Arts & Letters Research Groups

To encourage intellectual community and support the University’s research mission, the College of Arts and Letters, with assistance from the Vice President for Research, has provided grants for the formation and development of three new faculty research groups: the Freedom50 Research Group, the Urban Studies Collective, and the Digital Archives Research Group.


freedom50              digital                     


Freedom50 Research Group

The fiftieth anniversary of civil rights milestones inspired the creation of the Freedom50 Research Group. Commemorations for the 1963 March on Washington for Jobs and Freedom, Mississippi’s Freedom Summer of 1964, and the passing of the Voting Rights Act and desegregation at Southern Miss in 1965 all suggest seismic shifts in racial politics, economic disparities, legislative objectives, and social interactions. Also, the deaths of Medgar Evers and Vernon Dahmer (among other martyrs) are remembered to honor their commitment to civil rights; their names are etched into cultural memories of a dark past.  But can we truly measure improvements in societal conditions, particularly increased awareness and understanding of the workings of race, by the passage of time?  If so, how can the academy partner with local communities to secure the legacies of activists by inspiring civic engagement for generations to come? 

The Freedom50 Research Group will work to facilitate such connections between the university and local communities by promoting public dialogues on race. We will consider how signs of racial progress, as evident by “first” accomplishments among black leaders (e.g. Dr. Rodney Bennett or President Barack Obama), are undermined by countless cases of police brutality against black males; how voter identification laws (e.g. Mississippi’s 2011 constitutional amendment) appear to signal a return to an era of racialized disenfranchisement; and how recent outbreaks of student protests on college campuses also suggest that racial progress should be critically measured, especially within the context of historical freedom movements.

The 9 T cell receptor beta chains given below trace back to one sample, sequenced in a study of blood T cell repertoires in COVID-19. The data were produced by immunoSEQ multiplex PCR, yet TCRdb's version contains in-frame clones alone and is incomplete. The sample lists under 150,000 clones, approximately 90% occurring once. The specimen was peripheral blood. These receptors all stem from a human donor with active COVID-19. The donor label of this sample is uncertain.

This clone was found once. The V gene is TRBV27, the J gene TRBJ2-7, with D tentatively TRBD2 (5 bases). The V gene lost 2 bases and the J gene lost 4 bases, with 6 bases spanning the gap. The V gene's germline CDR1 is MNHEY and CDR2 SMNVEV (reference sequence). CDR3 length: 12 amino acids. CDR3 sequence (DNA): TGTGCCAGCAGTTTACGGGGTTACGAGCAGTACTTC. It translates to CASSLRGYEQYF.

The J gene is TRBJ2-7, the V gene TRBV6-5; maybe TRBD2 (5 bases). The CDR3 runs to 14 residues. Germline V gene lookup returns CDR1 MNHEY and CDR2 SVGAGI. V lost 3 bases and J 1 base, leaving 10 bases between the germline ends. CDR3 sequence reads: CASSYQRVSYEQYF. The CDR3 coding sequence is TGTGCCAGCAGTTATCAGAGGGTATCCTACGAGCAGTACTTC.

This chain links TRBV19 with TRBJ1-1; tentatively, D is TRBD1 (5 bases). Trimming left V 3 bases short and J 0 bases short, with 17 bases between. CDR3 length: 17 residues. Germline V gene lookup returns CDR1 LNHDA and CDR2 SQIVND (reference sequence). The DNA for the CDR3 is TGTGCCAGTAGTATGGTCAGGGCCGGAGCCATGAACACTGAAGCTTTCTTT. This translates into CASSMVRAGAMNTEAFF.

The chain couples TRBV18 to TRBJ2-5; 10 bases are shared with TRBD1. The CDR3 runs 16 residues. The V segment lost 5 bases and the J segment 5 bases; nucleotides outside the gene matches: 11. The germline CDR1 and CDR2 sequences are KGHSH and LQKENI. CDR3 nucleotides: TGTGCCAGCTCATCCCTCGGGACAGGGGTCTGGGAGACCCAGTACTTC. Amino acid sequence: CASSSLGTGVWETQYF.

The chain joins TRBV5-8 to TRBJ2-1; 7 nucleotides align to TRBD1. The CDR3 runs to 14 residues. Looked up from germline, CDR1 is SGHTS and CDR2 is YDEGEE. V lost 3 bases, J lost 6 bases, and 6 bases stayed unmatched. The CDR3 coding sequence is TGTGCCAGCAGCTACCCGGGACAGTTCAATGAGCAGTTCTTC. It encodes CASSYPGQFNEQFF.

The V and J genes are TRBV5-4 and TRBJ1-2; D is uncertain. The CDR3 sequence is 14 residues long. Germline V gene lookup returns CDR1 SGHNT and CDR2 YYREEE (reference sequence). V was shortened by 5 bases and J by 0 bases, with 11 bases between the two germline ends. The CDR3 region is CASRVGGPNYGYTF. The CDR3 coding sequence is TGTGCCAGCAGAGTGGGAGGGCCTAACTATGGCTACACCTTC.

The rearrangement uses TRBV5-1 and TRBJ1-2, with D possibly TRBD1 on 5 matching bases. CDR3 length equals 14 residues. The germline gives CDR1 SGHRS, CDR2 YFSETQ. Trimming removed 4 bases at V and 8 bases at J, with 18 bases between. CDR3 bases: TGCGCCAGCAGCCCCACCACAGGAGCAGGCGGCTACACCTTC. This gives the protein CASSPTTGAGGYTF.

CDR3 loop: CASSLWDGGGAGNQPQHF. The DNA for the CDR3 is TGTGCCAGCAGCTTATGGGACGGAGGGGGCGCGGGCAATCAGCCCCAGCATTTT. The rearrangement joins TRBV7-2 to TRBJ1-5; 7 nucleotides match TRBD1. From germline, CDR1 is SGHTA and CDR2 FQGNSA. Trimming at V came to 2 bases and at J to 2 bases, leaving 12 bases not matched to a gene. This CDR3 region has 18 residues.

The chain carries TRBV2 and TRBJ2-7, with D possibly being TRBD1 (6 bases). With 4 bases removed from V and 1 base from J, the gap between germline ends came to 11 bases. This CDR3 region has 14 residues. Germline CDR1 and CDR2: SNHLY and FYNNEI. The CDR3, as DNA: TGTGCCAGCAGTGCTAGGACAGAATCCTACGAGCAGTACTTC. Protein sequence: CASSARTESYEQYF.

Urban Studies Collective

The Urban Studies Collective brings together scholars from different disciplines to begin a conversation about urban theory, development and history as it impacts American Studies generally and regional city space in particular.  With a particular focus on twentieth- and twenty-first-century cities, our collective will engage with scholarship from national and international theorists in order to apply their ideas to the local and particular.  Through these discussions, we will approach the problem of the urban from historical, theoretical, performative and statistical methodologies, thereby enriching our disciplinary thinking and scholarship on this field.  While the Collective prioritizes work on local and regional cities like New Orleans, Houston and Hattiesburg, we also take a global-historical view, engaging with macro-narratives of migration and immigration, architectural and spatial design, representational practices that range from the visual to the literary, and questions about how cities both large and small restrict access to the public sphere on the basis of race, class, sexuality and ethnicity.


Don't miss the Urban Studies Collective Colloquium on September 15, 2017! More info > 


Digital Archives Research Group

Regardless of discipline, the growing presence of digital archives has challenged all of us to ask innovative questions about our research and teaching. In the process, they have opened a number of radical challenges and opportunities in the classroom, encouraging faculty and students to incorporate archival materials into their scholarly work. We think a group committed to exploring how digital archives might be used to unsettle conventional practices, pedagogies, and methodologies would be of interest to faculty and students, as well as the broader public and academic community. Inspired by the recent turn toward digital humanities, our group will be guided by two questions. First, how have digital archives changed our understanding of the archive and archival materials (and, consequently, our understanding of our research)? And second, how might digital archives be productively harnessed by humanities scholars to experiment with new ideas, methodologies, projects, and pedagogies?